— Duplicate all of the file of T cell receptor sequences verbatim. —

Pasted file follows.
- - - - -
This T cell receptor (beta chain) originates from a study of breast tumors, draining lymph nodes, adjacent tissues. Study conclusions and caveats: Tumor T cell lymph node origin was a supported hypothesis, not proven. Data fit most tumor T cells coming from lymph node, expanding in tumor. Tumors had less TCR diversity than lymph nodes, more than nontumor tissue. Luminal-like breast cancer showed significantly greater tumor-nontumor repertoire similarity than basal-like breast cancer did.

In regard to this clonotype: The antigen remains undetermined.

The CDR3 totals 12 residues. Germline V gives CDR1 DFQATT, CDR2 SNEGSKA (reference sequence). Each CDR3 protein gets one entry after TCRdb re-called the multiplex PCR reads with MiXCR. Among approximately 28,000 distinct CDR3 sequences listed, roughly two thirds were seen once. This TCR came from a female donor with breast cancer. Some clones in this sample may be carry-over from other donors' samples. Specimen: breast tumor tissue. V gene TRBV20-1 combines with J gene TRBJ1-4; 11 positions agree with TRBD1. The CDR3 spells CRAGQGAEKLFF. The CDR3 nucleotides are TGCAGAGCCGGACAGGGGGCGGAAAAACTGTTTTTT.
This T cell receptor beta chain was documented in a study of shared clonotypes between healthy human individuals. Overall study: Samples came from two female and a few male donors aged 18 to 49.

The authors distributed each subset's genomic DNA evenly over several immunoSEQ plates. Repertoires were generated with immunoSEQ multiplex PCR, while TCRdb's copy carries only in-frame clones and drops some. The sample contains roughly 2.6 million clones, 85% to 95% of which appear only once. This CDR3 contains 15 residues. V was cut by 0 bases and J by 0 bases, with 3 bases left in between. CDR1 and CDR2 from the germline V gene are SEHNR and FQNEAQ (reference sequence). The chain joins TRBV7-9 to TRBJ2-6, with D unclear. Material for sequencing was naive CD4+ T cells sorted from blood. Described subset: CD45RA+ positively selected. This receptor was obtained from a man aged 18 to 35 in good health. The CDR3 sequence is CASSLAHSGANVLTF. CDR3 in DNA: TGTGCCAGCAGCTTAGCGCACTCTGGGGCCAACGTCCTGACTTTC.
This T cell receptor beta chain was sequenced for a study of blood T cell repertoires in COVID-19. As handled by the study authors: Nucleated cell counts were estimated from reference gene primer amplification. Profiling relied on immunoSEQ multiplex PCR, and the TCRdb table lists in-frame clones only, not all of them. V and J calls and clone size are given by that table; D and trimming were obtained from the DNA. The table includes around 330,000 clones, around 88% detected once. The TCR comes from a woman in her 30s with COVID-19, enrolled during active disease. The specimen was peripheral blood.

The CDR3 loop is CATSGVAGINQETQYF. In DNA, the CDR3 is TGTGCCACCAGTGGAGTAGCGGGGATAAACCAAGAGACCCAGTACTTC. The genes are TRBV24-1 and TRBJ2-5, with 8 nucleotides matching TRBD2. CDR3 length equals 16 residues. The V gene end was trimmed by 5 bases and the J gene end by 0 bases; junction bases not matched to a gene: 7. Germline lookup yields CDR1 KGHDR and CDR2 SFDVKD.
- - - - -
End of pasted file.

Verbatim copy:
This T cell receptor (beta chain) originates from a study of breast tumors, draining lymph nodes, adjacent tissues. Study conclusions and caveats: Tumor T cell lymph node origin was a supported hypothesis, not proven. Data fit most tumor T cells coming from lymph node, expanding in tumor. Tumors had less TCR diversity than lymph nodes, more than nontumor tissue. Luminal-like breast cancer showed significantly greater tumor-nontumor repertoire similarity than basal-like breast cancer did.

In regard to this clonotype: The antigen remains undetermined.

The CDR3 totals 12 residues. Germline V gives CDR1 DFQATT, CDR2 SNEGSKA (reference sequence). Each CDR3 protein gets one entry after TCRdb re-called the multiplex PCR reads with MiXCR. Among approximately 28,000 distinct CDR3 sequences listed, roughly two thirds were seen once. This TCR came from a female donor with breast cancer. Some clones in this sample may be carry-over from other donors' samples. Specimen: breast tumor tissue. V gene TRBV20-1 combines with J gene TRBJ1-4; 11 positions agree with TRBD1. The CDR3 spells CRAGQGAEKLFF. The CDR3 nucleotides are TGCAGAGCCGGACAGGGGGCGGAAAAACTGTTTTTT.
This T cell receptor beta chain was documented in a study of shared clonotypes between healthy human individuals. Overall study: Samples came from two female and a few male donors aged 18 to 49.

The authors distributed each subset's genomic DNA evenly over several immunoSEQ plates. Repertoires were generated with immunoSEQ multiplex PCR, while TCRdb's copy carries only in-frame clones and drops some. The sample contains roughly 2.6 million clones, 85% to 95% of which appear only once. This CDR3 contains 15 residues. V was cut by 0 bases and J by 0 bases, with 3 bases left in between. CDR1 and CDR2 from the germline V gene are SEHNR and FQNEAQ (reference sequence). The chain joins TRBV7-9 to TRBJ2-6, with D unclear. Material for sequencing was naive CD4+ T cells sorted from blood. Described subset: CD45RA+ positively selected. This receptor was obtained from a man aged 18 to 35 in good health. The CDR3 sequence is CASSLAHSGANVLTF. CDR3 in DNA: TGTGCCAGCAGCTTAGCGCACTCTGGGGCCAACGTCCTGACTTTC.
This T cell receptor beta chain was sequenced for a study of blood T cell repertoires in COVID-19. As handled by the study authors: Nucleated cell counts were estimated from reference gene primer amplification. Profiling relied on immunoSEQ multiplex PCR, and the TCRdb table lists in-frame clones only, not all of them. V and J calls and clone size are given by that table; D and trimming were obtained from the DNA. The table includes around 330,000 clones, around 88% detected once. The TCR comes from a woman in her 30s with COVID-19, enrolled during active disease. The specimen was peripheral blood.

The CDR3 loop is CATSGVAGINQETQYF. In DNA, the CDR3 is TGTGCCACCAGTGGAGTAGCGGGGATAAACCAAGAGACCCAGTACTTC. The genes are TRBV24-1 and TRBJ2-5, with 8 nucleotides matching TRBD2. CDR3 length equals 16 residues. The V gene end was trimmed by 5 bases and the J gene end by 0 bases; junction bases not matched to a gene: 7. Germline lookup yields CDR1 KGHDR and CDR2 SFDVKD.